The ability to return to work after infective endocarditis (IE) holds important socioeconomic consequences for both patients and society, yet data on this issue are sparse. We examined return to the workforce and associated factors in IE patients of working age.Methods
Using Danish nationwide registries, we identified 1,065 patients aged 18–60 years with a first-time diagnosis of IE (1996–2013) who were part of the workforce prior to admission and alive at discharge.Results
One year after discharge, 765 (71.8%) patients had returned to the workforce, 130 (12.2%) were on paid sick leave, 76 (7.1%) received disability pension, 23 (2.2%) were on early retirement, 65 (6.1%) had died, and 6 (0.6%) had emigrated. Factors associated with return to the workforce were identified using multivariable logistic regression. Younger age (18–40 vs 56–60 years; odds ratio, 2.85; 95% CI, 1.71–4.76) and higher level of education (higher educational level vs basic school; 5.47, 2.05–14.6) and income (highest quartile vs lowest; 3.17, 1.85–5.46) were associated with return to the workforce. Longer length of hospital stay (>90 vs 14–30 days; 0.16, 0.07–0.38); stroke during IE admission (0.38, 0.21–0.71); and a history of chronic kidney disease (0.29, 0.11–0.75), chronic obstructive pulmonary disease (0.31, 0.13–0.71), and malignancy (0.39, 0.22–0.69) were associated with a lower likelihood of returning to the workforce.Conclusions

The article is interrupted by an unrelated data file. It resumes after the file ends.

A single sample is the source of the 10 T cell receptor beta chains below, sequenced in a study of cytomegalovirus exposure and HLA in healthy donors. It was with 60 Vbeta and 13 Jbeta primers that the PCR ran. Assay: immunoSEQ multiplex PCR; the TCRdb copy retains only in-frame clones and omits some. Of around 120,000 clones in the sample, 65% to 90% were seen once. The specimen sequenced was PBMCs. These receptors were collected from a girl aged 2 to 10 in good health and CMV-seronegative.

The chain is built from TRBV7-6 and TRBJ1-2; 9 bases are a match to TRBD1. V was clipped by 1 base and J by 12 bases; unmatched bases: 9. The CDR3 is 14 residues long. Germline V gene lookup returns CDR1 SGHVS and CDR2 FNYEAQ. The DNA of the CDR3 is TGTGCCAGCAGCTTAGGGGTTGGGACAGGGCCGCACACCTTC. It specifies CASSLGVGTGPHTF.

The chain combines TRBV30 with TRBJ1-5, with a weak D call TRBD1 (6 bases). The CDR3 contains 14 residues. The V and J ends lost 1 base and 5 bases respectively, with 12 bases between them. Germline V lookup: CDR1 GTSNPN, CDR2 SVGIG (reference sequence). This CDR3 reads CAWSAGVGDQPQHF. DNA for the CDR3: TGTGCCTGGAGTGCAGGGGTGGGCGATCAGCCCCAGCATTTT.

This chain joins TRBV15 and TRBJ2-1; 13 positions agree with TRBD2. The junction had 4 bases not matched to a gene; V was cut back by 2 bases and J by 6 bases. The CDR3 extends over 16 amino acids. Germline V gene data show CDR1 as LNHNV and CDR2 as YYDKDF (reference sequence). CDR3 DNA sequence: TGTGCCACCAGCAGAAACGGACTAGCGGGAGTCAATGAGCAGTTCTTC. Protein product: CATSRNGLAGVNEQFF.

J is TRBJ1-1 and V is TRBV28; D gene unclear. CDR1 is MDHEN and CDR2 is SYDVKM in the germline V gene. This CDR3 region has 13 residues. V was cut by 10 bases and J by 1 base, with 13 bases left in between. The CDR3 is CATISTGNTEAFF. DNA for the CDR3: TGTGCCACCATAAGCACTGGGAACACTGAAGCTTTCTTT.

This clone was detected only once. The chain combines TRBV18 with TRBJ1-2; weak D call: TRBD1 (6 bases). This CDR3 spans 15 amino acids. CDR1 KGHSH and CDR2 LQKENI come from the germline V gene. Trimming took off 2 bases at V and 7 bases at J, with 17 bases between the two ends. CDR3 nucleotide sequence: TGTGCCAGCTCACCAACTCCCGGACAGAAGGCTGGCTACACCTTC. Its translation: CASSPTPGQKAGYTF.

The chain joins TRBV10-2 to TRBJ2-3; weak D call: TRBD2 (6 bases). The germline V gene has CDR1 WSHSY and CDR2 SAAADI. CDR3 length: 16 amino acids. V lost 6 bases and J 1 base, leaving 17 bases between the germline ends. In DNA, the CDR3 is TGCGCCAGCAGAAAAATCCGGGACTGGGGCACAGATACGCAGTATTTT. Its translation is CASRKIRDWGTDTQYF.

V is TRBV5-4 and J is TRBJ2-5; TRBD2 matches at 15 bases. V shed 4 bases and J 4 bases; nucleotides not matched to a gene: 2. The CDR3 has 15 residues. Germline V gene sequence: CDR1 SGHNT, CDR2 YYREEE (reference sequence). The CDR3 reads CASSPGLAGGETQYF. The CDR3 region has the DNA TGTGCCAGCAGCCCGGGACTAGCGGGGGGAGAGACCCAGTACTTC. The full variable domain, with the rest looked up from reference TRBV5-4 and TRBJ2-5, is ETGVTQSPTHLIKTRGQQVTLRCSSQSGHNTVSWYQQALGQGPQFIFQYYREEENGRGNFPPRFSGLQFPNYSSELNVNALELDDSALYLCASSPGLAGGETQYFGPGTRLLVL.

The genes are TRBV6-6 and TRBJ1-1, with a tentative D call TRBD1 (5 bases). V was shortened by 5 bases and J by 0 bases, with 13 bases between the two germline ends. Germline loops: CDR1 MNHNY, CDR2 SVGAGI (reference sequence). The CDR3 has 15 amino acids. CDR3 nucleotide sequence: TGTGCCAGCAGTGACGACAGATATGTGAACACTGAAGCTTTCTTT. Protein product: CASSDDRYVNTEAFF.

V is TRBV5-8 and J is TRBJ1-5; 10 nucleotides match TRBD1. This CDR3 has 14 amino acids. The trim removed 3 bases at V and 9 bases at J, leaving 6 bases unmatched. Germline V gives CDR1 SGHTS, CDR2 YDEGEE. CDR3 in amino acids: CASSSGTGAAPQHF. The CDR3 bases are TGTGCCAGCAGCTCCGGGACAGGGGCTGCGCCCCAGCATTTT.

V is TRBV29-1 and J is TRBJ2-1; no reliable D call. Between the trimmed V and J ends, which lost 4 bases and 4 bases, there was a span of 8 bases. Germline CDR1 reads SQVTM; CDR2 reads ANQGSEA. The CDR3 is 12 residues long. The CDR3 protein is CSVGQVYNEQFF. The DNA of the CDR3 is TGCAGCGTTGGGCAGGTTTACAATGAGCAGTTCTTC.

Seven of 10 patients who were part of the workforce prior to IE and alive at discharge were part of the workforce 1 year later. Younger age, higher socioeconomic status, and absence of major comorbidities were associated with return to the workforce.